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Should the U.S. Halt Offshore Drilling?

April's massive spill in the Gulf of Mexico is forcing a close look at the costs and benefits of offshore drilling


YES
The U.S. should halt all new offshore drilling and oil exploration until the American people and the government have a full understanding of the causes and ramifications of the Gulf of Mexico oil rig disaster.

Existing plans to move ahead with offshore drilling were based on the assumption that a serious oil spill was nearly impossible. That assumption was wrong—and disasters like the oil spill in the Gulf do not have to be the price we pay for filling up our gas tanks.

The catastrophe in the Gulf of Mexico has made it painfully clear that we still do not know how to adequately protect our communities and coastlines from the worst impacts of offshore drilling accidents. And until we do, it would be beyond reckless to continue expanding offshore drilling and putting our beaches and coastal economies at risk.

If we want prosperity and energy security, more drilling is not the answer: Americans consume more than 25 percent of the oil produced in the world, but our nation holds less than 3 percent of the world's proven oil reserves. Digging deeper wells that will someday run dry is not the solution.

We need to create a clean energy future for ourselves. We need to increase energy efficiency, invest more in renewable energy, support smart policies that will spur innovation in the clean-tech sector, and end our dependence on oil. And we need to harness American innovation and ingenuity as we have so many times before.

It's time for us to tell our government we don't want dirty power anymore. We want clean power—and wind and solar don't spill.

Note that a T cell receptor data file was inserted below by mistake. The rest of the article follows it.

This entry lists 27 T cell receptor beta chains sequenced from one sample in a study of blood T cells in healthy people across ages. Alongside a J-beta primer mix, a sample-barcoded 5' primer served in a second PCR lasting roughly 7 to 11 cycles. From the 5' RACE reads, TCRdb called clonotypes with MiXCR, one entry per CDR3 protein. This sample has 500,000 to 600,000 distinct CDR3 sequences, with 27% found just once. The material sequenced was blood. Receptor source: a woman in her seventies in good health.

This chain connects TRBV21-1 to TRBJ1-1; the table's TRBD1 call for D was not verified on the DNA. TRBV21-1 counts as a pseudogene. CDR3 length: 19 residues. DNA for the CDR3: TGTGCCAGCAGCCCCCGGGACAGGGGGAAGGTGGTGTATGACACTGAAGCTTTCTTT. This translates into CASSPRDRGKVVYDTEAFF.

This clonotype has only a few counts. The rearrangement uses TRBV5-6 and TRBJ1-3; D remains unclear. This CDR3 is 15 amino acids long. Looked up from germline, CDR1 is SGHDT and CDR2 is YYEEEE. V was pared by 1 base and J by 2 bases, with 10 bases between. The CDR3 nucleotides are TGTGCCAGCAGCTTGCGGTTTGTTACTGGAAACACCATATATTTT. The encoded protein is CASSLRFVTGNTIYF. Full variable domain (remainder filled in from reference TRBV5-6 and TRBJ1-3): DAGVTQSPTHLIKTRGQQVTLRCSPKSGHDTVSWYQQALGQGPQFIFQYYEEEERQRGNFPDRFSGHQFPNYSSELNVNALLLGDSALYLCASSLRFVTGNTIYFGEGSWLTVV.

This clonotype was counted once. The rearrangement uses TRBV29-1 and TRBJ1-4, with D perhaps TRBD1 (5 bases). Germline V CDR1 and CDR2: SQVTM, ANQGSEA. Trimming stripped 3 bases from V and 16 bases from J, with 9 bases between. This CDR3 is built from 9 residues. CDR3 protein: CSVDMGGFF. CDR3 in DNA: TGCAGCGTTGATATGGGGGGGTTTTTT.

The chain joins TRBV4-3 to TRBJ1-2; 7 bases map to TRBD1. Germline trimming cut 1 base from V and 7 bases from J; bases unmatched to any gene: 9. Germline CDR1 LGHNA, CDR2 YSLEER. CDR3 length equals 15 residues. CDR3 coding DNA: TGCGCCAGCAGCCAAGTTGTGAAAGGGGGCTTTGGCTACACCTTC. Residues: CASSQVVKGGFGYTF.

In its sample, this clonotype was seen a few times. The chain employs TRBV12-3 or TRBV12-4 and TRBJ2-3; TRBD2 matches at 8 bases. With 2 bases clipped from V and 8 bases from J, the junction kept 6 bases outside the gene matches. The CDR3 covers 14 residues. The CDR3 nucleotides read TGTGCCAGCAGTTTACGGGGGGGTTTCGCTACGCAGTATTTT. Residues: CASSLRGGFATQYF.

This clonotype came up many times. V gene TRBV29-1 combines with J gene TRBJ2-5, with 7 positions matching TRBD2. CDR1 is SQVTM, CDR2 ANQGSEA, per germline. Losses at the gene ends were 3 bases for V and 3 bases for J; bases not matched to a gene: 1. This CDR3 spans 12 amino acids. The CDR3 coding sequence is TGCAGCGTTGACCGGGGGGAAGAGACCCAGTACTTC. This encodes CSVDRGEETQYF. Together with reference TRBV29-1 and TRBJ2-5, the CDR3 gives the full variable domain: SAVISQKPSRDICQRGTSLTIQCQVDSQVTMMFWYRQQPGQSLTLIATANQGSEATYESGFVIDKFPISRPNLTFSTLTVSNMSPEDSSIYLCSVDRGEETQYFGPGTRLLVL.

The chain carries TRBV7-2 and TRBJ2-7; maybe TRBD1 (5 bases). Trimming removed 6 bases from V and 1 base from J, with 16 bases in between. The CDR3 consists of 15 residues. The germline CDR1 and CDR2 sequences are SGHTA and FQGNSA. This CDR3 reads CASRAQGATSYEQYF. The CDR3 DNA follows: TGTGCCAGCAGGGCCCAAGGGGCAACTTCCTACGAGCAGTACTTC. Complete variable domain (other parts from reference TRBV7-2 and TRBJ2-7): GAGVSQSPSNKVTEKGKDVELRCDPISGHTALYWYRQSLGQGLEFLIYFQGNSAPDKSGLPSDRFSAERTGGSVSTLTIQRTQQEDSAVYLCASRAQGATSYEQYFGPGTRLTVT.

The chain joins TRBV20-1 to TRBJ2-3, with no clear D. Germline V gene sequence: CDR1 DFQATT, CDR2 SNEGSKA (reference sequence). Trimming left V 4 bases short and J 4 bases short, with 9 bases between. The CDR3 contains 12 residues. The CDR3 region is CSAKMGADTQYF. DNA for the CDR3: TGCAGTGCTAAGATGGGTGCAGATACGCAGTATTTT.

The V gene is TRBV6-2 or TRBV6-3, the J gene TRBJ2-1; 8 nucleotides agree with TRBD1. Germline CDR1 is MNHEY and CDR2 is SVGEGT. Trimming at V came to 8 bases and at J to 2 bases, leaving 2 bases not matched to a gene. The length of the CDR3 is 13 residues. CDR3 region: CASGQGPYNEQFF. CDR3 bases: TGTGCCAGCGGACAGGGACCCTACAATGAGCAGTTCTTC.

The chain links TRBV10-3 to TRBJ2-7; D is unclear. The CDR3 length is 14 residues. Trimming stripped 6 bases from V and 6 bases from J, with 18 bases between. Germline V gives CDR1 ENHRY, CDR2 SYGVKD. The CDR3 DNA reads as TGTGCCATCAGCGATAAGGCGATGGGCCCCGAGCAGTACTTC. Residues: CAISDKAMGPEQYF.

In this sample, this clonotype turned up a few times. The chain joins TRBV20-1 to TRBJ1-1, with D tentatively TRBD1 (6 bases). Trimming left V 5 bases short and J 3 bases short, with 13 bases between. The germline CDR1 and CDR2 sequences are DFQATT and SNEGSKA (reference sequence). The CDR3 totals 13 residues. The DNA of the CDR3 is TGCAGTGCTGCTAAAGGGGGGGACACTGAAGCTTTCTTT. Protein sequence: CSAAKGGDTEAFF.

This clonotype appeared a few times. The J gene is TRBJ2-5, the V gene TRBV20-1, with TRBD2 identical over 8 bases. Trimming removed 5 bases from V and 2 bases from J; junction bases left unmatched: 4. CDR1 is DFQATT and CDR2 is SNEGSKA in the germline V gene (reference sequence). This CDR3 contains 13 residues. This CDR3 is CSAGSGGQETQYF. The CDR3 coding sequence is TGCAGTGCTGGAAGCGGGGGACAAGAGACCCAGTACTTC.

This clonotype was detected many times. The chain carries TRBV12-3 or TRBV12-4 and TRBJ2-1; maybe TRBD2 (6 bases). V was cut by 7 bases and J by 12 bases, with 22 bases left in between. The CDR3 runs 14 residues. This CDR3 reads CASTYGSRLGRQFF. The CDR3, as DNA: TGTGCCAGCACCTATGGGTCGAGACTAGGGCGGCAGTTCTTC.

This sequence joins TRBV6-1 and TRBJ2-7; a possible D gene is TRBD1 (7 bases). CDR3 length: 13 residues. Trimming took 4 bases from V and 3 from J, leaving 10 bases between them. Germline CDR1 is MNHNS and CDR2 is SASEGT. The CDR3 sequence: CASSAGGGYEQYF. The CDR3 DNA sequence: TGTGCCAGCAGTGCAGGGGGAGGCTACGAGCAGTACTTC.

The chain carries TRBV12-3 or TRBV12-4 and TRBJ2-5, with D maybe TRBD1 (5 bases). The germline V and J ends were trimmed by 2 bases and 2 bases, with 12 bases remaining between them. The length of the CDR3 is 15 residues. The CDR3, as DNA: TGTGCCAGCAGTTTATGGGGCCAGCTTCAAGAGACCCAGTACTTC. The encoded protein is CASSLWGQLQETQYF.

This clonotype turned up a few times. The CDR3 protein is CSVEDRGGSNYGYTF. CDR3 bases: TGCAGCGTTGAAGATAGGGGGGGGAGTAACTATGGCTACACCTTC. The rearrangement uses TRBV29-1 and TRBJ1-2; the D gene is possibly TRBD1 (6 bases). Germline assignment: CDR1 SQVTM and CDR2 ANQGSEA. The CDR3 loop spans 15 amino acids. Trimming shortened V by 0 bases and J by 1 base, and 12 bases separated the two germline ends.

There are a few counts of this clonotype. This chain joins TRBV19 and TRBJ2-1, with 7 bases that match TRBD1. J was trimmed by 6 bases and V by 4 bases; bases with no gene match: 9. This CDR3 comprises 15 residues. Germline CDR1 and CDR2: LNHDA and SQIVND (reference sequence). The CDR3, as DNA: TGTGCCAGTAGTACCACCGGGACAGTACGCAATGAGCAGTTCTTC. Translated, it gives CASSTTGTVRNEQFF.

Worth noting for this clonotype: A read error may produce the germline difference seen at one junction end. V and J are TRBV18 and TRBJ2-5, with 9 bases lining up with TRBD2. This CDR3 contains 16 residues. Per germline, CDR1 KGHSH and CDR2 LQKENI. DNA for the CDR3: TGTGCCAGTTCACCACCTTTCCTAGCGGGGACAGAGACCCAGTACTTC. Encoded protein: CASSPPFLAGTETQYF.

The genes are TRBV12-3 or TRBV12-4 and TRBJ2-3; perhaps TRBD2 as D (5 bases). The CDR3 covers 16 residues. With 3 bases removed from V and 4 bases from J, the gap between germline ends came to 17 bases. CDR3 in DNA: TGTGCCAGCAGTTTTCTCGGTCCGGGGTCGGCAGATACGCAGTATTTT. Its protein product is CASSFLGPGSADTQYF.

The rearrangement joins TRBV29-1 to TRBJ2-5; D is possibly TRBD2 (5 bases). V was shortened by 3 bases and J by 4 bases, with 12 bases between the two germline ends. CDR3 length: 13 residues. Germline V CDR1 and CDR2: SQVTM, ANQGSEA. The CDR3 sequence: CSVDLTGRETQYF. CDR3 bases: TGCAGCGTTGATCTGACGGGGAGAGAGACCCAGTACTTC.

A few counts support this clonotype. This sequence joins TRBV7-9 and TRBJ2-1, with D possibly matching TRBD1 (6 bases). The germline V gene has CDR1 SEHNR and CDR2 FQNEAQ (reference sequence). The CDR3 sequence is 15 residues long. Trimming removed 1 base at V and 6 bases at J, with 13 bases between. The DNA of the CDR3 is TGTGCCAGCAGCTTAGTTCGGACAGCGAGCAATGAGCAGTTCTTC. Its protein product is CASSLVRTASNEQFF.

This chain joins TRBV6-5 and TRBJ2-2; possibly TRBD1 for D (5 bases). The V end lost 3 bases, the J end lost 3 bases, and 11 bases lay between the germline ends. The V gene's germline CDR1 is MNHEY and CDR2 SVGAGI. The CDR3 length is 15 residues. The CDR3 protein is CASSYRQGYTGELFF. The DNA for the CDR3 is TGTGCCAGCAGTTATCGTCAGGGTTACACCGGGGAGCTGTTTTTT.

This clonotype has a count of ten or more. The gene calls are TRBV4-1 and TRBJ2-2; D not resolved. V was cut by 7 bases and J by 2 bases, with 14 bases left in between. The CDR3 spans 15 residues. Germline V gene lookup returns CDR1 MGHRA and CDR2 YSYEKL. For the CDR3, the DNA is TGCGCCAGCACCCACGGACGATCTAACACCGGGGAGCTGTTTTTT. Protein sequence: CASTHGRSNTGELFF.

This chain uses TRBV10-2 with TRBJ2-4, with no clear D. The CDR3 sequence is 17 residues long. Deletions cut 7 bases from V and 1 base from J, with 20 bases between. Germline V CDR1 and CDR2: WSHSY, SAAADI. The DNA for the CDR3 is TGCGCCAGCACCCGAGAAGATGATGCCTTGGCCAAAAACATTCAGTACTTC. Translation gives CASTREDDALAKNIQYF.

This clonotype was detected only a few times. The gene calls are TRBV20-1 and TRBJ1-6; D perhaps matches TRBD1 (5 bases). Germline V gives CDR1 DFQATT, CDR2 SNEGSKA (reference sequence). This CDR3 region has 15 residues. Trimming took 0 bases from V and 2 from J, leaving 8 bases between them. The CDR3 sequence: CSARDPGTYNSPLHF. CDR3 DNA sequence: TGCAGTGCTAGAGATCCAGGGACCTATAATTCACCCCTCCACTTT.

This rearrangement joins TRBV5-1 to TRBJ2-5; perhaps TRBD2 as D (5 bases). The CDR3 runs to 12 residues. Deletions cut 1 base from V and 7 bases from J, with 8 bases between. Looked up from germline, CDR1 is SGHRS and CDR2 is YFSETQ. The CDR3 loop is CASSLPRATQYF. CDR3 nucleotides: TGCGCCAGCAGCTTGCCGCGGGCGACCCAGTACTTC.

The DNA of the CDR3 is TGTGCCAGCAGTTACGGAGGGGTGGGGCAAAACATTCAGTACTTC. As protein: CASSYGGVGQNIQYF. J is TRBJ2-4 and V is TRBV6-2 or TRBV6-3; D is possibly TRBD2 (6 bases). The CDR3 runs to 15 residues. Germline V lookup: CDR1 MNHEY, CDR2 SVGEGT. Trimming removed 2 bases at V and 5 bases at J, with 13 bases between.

Frances Beinecke
President, Natural Resources Defense Council


NO
The demand for energy in the United States is growing, and we'll need more oil and natural gas to help meet that demand in the decades ahead. Offshore drilling in the Gulf of Mexico represents 30 percent of the nation's domestic oil production, and it will remain an essential energy source for America for decades to come.

We simply cannot shut off the Gulf of Mexico spigot and expect our economy to continue its recovery—not without increasing the amount of oil we have to import. Offshore drilling in the Gulf is critical for U.S. energy security, for economic growth, and for millions of jobs across the country that depend on the oil and gas industry.

The tragic rig accident in the Gulf of Mexico, which took the lives of 11 workers, is causing much anxiety in the Gulf states and has created hardships for fishermen and many others along the coast. America's oil and natural gas industry is working closely with the federal government to determine the causes of the accident and improve safety to try to prevent it from happening again.

That's why we support a thorough review by an independent commission. This commission should be allowed to complete its work free of political influence and produce recommendations for safer offshore operations.

Moving to curtail or end offshore drilling before the facts are known would be premature and shortsighted, and it would harm our nation's economic and energy security. Our industry owes it to the nation—and to the nation's future—to learn from this experience so that we can continue providing the energy Americans want and need.

Jack M. Gerard
President & CEO, American Petroleum Institute

(The New York Times Upfront, Vol. 143, September 6, 2010)